Brazil’s antitrust regulator has approved a deal between Vale (NYSE:VALE) and Petrobras, giving a boost the former’s plan to play a larger role in fertilizers. The deal will enable Vale to develop a new Carnalita mine in Sergipe state of Brazil, which could produce 1.2 million tons per year (mtpy) of potash with many expecting the region to add as much as 2.2 mtpy of potash due to other probable reserves in the same area.
Vale will invest nearly $4 billion on these projects.  In addition, Vale will be able to continue potash production at Petrobras’s Taquari-Vassouras mine, currently the only potash mine in Brazil. The mine produces about 600,000 metric tons of potash even as it has a capacity of 750,000 metric tons per year. But, it has a productive life of just nine years. 
We have a $26 price estimate for Vale, which is around 25% ahead of the market price.
- What Is Vale’s Share Of The Seaborne Iron Ore Market?
- Vale Q1 2016 Earnings Review: Lower Costs Offset Impact Of Decline In Commodity Prices On Earnings
- Vale Q1 2016 Earnings Preview: Cost Reduction To Offset Impact Of Decline In Commodity Prices On Earnings
- How Will Vale’s Revenue Composition Change By 2020?
- How Has Vale’s Revenue Composition Changed Over The Last 5 Years?
- Vale: A Look Back At The Year 2015
Agriculture, a sector that is largely immune to recessions, presents a promising future for Vale . To tap the growth potential, the company has been spending billions on its fertilizers business and will shell out around 10% of its $21 billion planned capital expenditure on this division in 2012. Recently, it took its own fertilizer production company, Vale Fertilizantes SA, private. According to our analysis, fertilizer contributes close to 9% to our current price estimate of $26. We expect the fertilizer revenues to increase by 50% by the end of our forecast period.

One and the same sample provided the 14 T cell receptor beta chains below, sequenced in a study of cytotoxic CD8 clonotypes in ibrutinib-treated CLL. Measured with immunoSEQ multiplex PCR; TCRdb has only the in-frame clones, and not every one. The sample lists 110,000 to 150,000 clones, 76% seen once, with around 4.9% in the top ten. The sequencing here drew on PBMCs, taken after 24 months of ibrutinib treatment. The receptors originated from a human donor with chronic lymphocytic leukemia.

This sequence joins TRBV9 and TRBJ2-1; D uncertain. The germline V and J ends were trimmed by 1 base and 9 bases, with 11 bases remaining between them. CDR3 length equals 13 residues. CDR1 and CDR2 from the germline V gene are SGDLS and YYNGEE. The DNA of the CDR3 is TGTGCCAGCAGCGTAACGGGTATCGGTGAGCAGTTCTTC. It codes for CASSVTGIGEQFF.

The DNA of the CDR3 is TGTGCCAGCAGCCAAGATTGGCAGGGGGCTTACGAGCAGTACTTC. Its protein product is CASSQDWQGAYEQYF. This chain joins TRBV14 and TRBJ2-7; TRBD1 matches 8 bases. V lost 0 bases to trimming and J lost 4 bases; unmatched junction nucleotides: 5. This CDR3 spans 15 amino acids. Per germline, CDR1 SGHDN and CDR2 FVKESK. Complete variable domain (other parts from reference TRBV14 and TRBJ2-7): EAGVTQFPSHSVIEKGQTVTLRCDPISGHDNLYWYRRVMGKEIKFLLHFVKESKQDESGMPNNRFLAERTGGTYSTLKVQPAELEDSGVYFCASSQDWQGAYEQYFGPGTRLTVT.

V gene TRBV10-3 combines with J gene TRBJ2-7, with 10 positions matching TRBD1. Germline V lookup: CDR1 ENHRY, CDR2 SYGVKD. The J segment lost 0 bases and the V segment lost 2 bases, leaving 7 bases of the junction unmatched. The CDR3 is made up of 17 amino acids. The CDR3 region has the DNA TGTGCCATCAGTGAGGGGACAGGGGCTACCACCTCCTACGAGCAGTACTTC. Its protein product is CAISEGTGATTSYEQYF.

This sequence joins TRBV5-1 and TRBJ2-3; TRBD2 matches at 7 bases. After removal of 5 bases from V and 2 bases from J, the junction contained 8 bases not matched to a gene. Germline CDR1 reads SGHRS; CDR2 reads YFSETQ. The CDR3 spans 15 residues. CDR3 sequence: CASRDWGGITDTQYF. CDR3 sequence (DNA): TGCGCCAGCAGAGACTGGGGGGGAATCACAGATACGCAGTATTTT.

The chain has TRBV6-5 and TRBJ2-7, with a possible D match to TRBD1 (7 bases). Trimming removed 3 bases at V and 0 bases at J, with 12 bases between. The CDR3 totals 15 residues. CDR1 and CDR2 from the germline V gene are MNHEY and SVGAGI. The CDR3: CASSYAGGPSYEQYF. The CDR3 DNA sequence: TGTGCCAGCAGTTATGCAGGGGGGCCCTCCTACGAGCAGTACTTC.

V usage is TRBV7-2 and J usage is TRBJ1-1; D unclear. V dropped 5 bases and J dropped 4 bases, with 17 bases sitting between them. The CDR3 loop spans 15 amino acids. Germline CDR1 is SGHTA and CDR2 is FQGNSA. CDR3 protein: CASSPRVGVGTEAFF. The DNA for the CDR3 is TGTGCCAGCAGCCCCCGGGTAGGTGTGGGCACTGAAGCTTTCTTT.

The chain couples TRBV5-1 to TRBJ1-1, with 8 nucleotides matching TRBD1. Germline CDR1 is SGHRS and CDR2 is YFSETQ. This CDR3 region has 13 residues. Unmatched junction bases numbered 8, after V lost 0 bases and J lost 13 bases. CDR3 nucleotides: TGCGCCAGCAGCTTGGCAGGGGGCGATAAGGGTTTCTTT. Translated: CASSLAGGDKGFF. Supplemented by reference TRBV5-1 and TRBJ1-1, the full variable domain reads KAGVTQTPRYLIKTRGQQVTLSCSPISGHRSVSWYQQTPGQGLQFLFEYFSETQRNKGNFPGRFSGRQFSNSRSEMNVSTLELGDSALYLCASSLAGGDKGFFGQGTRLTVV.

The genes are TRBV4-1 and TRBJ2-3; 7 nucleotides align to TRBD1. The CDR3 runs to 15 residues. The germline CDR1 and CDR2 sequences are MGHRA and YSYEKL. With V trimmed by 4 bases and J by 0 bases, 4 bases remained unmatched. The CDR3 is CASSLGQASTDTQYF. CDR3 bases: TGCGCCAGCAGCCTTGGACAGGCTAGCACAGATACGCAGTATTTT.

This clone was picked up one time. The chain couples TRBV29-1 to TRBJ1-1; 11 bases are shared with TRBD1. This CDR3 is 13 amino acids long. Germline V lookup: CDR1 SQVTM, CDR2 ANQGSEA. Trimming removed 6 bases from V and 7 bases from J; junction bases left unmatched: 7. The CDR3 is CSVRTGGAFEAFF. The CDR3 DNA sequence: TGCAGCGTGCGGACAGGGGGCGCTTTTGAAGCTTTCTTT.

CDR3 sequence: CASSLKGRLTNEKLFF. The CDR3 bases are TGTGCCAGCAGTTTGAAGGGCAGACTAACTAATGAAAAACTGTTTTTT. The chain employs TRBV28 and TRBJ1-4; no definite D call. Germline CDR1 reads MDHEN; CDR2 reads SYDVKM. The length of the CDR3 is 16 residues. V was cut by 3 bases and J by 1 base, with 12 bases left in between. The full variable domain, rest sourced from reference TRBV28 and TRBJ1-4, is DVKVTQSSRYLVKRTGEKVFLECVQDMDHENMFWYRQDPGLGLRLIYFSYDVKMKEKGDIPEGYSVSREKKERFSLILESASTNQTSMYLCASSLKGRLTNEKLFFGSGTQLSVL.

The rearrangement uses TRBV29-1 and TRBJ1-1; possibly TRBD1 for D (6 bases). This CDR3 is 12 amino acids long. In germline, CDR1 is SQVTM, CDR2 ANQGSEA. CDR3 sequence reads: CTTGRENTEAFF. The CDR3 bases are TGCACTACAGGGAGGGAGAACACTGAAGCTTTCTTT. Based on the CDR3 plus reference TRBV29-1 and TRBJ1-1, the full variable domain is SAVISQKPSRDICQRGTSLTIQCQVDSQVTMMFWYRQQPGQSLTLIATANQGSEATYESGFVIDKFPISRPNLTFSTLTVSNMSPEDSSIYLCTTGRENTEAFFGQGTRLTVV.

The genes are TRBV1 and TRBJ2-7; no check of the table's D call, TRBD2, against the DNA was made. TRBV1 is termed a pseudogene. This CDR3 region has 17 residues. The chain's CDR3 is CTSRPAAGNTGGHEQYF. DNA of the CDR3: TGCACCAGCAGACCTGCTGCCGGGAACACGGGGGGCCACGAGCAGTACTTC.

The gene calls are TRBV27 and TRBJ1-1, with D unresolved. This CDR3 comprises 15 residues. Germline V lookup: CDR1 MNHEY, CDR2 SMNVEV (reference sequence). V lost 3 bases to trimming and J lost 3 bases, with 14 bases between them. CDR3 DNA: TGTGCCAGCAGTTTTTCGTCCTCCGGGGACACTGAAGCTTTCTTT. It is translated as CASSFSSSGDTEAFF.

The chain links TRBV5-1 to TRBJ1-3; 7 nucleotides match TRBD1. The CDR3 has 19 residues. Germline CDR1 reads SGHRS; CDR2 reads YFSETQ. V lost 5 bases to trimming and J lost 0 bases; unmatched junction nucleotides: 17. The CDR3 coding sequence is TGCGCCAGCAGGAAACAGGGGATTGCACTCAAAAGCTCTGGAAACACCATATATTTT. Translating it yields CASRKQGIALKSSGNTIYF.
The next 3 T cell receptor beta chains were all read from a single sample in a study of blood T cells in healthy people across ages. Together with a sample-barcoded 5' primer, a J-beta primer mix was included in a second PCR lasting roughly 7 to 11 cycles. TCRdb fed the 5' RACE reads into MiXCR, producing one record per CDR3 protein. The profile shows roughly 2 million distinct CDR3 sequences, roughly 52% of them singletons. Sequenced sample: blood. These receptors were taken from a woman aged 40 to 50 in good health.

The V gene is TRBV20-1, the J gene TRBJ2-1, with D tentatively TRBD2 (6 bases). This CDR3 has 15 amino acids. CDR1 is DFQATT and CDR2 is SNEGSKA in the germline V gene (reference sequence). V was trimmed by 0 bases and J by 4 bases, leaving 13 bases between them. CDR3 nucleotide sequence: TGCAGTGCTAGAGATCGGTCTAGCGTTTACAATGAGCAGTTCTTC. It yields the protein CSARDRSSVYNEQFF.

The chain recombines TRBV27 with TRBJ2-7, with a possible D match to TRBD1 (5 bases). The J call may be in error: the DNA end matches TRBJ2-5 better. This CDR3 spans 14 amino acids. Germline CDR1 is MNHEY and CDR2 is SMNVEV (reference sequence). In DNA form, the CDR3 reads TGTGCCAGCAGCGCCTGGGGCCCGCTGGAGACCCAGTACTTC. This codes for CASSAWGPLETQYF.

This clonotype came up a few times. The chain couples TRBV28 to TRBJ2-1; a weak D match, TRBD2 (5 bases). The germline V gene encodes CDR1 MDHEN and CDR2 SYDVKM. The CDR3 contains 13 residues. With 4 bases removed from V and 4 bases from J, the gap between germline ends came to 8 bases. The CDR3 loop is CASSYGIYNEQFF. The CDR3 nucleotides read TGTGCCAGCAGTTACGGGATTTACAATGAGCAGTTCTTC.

However, one will have to closely watch the progress at its $5.9 billion project in Argentina, which is currently under review. Expected to commence production in 2014, the project would add 4.3 million metric tons of potash to current production. The company has already completed 30% of the project’s work with an estimated cost of $1.1 billion. If Vale decides to delay or completely exit the project, it could significantly hurt its fertilizers business and consequently, our price estimate.
Further, many are casting doubts if all proposed potash projects around the globe go online, the price may slump close to 9% percent by 2015. This could lead to a sharp drop in revenues as well as EBITDA margins as opposed to an increase that we originally anticipate. Notes:
- Brazil Antitrust Body Approves Vale-Petrobras Accord On Potash Production, Fox Business, July 4 2012 [↩]
- Brazil’s Vale to lease petrobras potash mine, MarketWatch, Feb 9 2012 [↩]
- Uralkali Plots Potash Growth As BHP Delayed: Commodities, Bloomberg, July 4 2012 [↩]